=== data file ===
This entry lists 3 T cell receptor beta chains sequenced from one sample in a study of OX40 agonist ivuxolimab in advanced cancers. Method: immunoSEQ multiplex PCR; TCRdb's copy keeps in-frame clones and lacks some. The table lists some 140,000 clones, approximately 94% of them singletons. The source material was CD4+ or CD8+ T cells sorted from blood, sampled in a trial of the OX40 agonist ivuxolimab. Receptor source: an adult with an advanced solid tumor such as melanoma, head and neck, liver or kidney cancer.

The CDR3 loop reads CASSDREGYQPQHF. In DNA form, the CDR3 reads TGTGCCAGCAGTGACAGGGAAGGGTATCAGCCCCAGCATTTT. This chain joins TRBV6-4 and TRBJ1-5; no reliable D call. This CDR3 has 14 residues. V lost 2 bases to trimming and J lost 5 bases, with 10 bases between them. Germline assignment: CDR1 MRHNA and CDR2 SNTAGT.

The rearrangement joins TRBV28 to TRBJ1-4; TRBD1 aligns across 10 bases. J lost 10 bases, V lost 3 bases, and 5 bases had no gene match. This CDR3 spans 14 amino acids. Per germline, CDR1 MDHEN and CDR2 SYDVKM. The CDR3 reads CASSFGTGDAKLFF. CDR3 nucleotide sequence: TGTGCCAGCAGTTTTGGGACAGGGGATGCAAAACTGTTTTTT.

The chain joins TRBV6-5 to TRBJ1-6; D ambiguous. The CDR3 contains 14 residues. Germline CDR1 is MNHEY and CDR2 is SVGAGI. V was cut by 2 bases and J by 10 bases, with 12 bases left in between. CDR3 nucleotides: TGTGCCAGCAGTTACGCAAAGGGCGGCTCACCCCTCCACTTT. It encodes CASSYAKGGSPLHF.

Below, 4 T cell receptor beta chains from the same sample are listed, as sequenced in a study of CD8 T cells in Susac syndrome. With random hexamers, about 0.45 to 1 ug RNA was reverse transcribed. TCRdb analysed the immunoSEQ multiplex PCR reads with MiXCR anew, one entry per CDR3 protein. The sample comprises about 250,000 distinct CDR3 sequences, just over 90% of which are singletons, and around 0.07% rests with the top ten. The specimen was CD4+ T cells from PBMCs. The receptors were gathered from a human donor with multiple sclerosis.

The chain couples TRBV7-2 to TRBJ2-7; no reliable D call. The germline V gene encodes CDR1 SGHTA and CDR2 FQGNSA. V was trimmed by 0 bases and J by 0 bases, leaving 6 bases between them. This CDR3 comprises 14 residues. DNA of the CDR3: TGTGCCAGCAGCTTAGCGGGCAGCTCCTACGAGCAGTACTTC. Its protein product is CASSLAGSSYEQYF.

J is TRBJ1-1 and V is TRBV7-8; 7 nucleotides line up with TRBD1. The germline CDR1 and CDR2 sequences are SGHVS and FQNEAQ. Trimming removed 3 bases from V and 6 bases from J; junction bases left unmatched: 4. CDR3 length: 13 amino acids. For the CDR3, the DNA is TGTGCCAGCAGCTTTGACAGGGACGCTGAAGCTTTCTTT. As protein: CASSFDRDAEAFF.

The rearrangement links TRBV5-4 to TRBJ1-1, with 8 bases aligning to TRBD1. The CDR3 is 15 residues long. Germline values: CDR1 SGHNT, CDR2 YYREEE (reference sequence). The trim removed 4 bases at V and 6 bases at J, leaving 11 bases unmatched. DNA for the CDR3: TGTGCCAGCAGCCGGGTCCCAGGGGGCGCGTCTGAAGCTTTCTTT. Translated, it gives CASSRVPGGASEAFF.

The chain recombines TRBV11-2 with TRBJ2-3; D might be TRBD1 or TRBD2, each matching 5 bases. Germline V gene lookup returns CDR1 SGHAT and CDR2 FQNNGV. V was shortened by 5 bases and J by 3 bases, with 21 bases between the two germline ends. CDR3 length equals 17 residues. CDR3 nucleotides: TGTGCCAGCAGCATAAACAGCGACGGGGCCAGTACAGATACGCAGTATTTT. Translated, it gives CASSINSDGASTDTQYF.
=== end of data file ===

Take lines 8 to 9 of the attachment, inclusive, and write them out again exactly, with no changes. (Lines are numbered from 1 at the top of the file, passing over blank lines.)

The rearrangement links TRBV5-4 to TRBJ1-1, with 8 bases aligning to TRBD1. The CDR3 is 15 residues long. Germline values: CDR1 SGHNT, CDR2 YYREEE (reference sequence). The trim removed 4 bases at V and 6 bases at J, leaving 11 bases unmatched. DNA for the CDR3: TGTGCCAGCAGCCGGGTCCCAGGGGGCGCGTCTGAAGCTTTCTTT. Translated, it gives CASSRVPGGASEAFF.

The chain recombines TRBV11-2 with TRBJ2-3; D might be TRBD1 or TRBD2, each matching 5 bases. Germline V gene lookup returns CDR1 SGHAT and CDR2 FQNNGV. V was shortened by 5 bases and J by 3 bases, with 21 bases between the two germline ends. CDR3 length equals 17 residues. CDR3 nucleotides: TGTGCCAGCAGCATAAACAGCGACGGGGCCAGTACAGATACGCAGTATTTT. Translated, it gives CASSINSDGASTDTQYF.